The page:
On Luther, Hitler and Religious Confusion

Deutsche Version

Richard Weikart created quite a stir after he published his book „From Darwin to Hitler“ where he argued that the Darwinian concept of natural selection played an important role in the national socialist ideology.

In the raging north American culture war, this gave rise to countless heated debates, with people saying at one extreme that Nazism was a natural consequence of Darwin’s ideas and other people asserting that Nazis rejected Darwinism and were heatens or even Christians.

I believe that the truth lies somewhere between these two extremes, but this will be the subject of a future article.

The (alleged) Darwinian origins of the Holocaust gives quite a few conservative Evangelicals the feeling that they’re in the right camp, and that the godless liberals they’re opposing will bring the word to oblivion.

However, they very seldom take a closer look at the role the founder of Protestantism played in the developement of antisemitism.

At the time of Luther, the Roman Catholic Church had really an abusive theology in many respects, and Luther thought he had to work very hard to earn his salvation.

I believe that his experience of unconditional grace and divine love was a genuine one, but this also led him to believe in the doctrine of predetermination (Vorherbestimmung), that God chose certain people to believe in Him and get saved while predetermining the others to head to hell.

Luther tried to convert the Jews and became increasingly frustrated all his efforts were apparently vain.

This leads to a real hatred which is summed up in his infamous book „On the Jews and their Lies.“

Here I’ve copied the good English summary of the seven laws he wanted to introduce in Germany and perhaps even elsewhere:

    1. for Jewish synagogues and schools to be burned to the ground, and the remnants buried out of sight;
    2. for houses owned by Jews to be likewise razed, and the owners made to live in agricultural outbuildings;
    3. for their religious writings to be taken away;
    4. for rabbis to be forbidden to preach, and to be executed if they do;
    5. for safe conduct on the roads to be abolished for Jews;
    6. for usury to be prohibited, and for all silver and gold to be removed and “put aside for safekeeping”;
    7.  for the Jewish population to be put to work as agricultural slave laborers.[4]

In 1923 Hitler praised Luther for his ideas, and called him the greatest German mind, who “saw the Jew as we today are starting to see him.”

Such writings reveals us quite a bit about Luther’s heart. It is impossible to explain this away by just saying he was a „man of his time“. The Anabaptist utterly rejected violence, and as they underwent gruesome persecutions they most often reacted with love. And more than one thousand years ago, the Apostle Paul was also frustrated not to have converted his fellow Jews  but instead of cursing them, he prayed to God he would be damned so that they would be saved!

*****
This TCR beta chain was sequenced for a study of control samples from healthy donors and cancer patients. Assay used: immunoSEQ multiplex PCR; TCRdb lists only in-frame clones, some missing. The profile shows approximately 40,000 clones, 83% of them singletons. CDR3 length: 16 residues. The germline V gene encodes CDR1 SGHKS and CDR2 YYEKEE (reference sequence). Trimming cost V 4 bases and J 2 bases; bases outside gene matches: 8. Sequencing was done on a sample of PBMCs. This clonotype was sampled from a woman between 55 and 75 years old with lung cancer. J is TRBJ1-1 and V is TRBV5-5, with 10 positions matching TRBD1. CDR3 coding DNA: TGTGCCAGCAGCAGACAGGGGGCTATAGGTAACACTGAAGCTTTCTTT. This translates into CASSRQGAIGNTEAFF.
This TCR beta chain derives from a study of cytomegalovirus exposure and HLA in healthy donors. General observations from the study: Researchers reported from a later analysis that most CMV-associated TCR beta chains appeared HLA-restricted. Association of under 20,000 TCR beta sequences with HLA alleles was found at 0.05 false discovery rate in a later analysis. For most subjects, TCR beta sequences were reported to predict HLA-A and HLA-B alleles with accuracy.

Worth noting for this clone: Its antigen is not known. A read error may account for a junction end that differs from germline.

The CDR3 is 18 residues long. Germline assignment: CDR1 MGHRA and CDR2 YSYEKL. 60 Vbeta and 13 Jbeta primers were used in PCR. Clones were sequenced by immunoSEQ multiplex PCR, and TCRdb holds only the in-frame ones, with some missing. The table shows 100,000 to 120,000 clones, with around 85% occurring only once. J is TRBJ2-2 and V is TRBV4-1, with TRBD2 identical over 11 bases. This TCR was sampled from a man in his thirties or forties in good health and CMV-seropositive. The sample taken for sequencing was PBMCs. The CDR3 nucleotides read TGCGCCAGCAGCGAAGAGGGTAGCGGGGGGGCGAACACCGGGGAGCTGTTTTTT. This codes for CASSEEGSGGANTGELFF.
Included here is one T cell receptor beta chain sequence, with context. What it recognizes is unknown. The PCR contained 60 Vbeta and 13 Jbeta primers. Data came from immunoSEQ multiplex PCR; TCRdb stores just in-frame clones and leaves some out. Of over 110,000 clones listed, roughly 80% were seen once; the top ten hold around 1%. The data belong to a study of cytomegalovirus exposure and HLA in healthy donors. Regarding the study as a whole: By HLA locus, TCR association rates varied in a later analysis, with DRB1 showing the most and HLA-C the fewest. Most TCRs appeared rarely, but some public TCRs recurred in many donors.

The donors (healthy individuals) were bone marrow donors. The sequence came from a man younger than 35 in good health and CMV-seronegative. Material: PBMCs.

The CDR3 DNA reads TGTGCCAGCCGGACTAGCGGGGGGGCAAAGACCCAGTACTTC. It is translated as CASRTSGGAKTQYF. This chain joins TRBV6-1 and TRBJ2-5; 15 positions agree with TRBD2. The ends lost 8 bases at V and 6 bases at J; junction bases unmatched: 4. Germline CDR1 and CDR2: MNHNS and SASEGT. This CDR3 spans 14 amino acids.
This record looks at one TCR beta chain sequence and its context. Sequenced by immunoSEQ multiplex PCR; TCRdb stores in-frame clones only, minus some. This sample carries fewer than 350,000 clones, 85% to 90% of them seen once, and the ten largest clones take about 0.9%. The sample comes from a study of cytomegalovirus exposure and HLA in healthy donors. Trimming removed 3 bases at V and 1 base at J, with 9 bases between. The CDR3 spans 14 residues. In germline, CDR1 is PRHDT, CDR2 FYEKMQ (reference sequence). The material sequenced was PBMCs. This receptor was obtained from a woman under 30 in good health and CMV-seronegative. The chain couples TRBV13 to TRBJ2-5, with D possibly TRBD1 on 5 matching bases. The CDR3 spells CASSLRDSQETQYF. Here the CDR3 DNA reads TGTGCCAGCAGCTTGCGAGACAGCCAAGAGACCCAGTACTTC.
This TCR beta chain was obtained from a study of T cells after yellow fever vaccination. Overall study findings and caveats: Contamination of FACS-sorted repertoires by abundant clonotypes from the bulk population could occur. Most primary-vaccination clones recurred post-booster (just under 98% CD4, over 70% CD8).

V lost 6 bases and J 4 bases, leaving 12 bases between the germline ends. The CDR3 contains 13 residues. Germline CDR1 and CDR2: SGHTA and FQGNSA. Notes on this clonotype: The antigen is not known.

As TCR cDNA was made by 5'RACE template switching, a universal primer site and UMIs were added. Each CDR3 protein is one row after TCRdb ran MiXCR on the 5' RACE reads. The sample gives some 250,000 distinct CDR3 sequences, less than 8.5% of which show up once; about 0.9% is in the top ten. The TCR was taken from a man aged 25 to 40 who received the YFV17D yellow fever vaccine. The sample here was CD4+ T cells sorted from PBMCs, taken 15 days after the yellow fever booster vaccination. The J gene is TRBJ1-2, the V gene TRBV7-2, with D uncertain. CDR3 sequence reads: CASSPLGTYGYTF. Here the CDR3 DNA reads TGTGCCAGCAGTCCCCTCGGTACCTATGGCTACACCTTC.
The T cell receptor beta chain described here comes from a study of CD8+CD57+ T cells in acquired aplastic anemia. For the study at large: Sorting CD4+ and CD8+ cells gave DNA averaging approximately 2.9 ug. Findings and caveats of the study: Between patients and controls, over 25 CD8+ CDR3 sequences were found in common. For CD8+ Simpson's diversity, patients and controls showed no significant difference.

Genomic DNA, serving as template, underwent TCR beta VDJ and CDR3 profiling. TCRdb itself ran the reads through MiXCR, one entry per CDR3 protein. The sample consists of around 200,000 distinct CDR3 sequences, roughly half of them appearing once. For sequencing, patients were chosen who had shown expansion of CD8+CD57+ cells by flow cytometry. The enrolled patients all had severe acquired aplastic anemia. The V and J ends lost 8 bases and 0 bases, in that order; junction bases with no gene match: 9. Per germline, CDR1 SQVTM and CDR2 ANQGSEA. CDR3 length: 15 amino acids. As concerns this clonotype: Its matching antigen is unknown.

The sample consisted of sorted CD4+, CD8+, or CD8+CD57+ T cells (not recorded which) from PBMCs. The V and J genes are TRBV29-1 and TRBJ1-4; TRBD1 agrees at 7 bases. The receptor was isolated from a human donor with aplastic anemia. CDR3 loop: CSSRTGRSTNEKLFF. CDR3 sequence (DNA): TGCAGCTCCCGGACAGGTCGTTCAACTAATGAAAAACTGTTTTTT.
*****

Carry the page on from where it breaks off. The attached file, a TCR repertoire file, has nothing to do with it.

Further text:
Can we conclude that Luther wasn’t probably a man of God, that his experiences and faith were fake?

I don’t think so. It is true that the main aspect of the reformation „Sola Scriptura“ doesn’t seem to be coherent. God only speaks authoratively through Scripture, except the day the early Church decided which books belong to the Canon and which not.
The doctrine of many progressive Roman Catholics that God speaks to us through the tradition of believers over the centuries, and the Bible itself is such a tradition, is at the very least self-consistent.

But I do think that during this period in history, a great part of the Church had an abusive theology leading people to earn or even buy their salvation. I believe that after his desperate realization he was not up to the task, Luther really experienced the grace and love of God.

But he freely chose to let hatred and darkness dominate other parts of his heart. His teaching that God predetermined certain persons to be hell-bound was certainly one area where his thoughts were completely darkened.

But this raises a problem: why does God allow people to get things right about him while also believing blasphemous non-senses?

I often encounter the same problem in the Bible, with the book of the Psalms where the goodness and bounty of God are praised in a wonderful way, but where psalmists also prayed God to crush the head of their enemy’s children against rocks.

And I see the same problem in my life: sometimes I am overwhelmed by the love of God which I try to pour on my fellow humans, but I am also still driven by my selfishness and deep-seated fears.

I believe that God took an enormous risk by granting us freedom, and that a total revelation of Himself would considerably reduce this liberty.

I do believe that God is completely  able to compensate for the evil caused by this in the world to come.

 

 

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